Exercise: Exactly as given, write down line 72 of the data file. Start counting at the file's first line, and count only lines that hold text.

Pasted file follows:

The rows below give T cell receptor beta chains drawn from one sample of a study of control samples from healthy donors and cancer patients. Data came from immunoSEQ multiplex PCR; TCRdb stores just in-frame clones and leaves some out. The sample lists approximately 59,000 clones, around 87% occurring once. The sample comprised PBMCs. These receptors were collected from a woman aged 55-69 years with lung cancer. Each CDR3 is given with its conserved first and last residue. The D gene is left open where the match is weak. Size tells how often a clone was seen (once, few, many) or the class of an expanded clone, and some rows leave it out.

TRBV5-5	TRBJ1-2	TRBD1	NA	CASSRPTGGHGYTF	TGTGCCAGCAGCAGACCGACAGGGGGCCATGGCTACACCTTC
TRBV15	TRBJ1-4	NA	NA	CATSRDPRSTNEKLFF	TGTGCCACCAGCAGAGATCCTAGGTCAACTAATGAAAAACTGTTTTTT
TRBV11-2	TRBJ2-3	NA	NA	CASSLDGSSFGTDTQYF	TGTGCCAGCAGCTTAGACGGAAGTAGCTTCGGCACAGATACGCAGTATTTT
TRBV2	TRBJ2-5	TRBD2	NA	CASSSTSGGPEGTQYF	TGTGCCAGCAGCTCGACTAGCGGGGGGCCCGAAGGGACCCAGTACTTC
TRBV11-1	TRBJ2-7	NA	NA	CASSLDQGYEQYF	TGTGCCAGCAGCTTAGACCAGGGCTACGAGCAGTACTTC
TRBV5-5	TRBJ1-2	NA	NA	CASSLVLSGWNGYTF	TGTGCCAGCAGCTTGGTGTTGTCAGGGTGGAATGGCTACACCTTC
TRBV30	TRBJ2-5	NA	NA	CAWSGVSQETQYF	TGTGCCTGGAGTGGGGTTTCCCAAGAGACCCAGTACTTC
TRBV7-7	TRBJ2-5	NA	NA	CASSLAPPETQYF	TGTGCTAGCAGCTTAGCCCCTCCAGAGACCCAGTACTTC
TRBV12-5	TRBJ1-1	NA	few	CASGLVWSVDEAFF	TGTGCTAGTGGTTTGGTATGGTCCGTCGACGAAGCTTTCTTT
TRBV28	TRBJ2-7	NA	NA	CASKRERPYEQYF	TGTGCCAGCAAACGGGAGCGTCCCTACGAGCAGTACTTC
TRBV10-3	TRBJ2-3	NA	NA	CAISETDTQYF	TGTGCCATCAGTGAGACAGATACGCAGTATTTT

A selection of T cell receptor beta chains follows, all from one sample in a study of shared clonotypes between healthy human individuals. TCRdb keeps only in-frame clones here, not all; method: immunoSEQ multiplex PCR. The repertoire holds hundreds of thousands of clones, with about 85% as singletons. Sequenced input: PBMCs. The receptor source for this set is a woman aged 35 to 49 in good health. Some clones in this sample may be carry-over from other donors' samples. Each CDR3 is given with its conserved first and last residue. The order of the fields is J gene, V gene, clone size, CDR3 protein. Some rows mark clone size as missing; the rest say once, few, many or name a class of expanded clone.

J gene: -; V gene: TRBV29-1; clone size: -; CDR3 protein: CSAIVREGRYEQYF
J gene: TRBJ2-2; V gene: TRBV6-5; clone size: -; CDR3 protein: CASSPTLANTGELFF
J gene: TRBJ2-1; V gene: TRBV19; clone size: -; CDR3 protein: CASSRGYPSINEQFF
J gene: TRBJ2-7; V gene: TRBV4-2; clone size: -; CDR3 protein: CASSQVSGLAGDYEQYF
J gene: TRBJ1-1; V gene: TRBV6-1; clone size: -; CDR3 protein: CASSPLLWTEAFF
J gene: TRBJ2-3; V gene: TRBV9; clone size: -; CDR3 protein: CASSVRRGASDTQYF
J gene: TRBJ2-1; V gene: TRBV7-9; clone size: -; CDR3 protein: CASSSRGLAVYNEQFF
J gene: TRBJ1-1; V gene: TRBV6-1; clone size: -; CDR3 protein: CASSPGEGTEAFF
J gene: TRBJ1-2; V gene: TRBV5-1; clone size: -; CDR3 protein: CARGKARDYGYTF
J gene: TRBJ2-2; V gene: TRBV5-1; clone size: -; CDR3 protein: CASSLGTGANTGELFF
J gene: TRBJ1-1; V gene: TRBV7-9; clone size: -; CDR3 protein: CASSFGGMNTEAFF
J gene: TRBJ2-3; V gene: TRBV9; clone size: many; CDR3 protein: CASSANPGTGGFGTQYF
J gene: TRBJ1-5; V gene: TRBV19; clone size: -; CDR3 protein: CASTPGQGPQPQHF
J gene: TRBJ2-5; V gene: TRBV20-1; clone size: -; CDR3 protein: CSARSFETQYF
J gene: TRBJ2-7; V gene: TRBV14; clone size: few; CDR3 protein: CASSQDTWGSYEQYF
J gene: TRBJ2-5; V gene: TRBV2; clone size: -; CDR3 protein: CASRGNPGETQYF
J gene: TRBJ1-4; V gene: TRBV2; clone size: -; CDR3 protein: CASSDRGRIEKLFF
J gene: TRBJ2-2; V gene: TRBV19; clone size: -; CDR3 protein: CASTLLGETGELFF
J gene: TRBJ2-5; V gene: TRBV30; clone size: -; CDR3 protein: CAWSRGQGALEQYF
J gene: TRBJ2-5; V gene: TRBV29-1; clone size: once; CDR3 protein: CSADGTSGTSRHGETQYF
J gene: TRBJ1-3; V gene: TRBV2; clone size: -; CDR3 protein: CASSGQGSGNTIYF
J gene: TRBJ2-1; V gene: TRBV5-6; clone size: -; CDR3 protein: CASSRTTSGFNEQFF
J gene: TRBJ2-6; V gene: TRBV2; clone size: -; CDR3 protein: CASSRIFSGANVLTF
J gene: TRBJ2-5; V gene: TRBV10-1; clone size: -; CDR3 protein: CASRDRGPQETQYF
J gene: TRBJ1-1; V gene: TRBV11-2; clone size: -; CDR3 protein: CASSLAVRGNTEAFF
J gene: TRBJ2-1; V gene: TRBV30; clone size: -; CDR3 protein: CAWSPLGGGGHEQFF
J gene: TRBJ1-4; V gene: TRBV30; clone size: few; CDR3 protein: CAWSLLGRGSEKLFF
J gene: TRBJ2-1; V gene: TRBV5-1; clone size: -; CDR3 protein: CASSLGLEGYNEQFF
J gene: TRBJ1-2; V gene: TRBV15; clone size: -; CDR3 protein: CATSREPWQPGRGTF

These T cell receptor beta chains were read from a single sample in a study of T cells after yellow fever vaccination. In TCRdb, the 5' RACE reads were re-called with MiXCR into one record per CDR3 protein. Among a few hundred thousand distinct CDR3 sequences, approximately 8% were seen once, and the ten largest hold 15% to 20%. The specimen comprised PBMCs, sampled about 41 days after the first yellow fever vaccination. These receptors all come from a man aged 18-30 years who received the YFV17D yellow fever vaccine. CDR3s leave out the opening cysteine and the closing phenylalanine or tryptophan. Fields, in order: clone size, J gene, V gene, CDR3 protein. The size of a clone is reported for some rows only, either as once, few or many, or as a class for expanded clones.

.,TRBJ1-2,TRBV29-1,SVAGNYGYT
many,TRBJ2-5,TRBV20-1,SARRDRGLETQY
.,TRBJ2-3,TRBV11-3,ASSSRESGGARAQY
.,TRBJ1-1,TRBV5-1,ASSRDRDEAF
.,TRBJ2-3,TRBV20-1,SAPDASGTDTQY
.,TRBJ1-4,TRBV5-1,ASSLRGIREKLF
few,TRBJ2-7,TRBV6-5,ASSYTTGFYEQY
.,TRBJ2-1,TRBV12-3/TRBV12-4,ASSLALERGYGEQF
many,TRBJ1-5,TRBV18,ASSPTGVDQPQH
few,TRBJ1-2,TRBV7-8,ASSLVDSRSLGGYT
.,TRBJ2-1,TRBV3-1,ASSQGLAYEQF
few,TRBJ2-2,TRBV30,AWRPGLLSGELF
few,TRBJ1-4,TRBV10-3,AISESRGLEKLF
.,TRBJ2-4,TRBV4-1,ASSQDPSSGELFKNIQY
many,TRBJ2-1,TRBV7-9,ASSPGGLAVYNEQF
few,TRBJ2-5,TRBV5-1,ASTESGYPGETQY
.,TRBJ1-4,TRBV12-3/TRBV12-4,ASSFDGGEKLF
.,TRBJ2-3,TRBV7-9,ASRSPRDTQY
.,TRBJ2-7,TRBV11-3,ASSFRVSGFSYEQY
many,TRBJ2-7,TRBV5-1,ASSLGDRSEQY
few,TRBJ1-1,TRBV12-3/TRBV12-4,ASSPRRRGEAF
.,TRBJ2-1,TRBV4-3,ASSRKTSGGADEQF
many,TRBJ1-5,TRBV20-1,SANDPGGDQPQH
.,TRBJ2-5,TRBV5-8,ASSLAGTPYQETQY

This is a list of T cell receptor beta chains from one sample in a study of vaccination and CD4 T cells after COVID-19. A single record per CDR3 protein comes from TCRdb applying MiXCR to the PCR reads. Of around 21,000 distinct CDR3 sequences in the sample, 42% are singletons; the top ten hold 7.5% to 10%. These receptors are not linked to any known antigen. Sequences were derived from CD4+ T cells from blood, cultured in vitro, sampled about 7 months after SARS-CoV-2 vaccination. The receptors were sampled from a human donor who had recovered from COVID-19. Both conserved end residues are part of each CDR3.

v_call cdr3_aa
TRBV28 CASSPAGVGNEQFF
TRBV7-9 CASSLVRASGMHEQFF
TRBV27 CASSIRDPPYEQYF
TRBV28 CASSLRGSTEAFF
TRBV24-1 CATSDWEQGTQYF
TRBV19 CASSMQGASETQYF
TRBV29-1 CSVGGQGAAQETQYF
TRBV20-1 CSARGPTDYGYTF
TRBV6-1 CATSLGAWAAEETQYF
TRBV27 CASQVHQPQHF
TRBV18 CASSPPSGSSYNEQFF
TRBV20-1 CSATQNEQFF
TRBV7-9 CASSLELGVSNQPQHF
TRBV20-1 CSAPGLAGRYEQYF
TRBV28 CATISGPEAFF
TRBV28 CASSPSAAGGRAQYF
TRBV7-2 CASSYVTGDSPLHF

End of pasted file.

TRBV27 CASSIRDPPYEQYF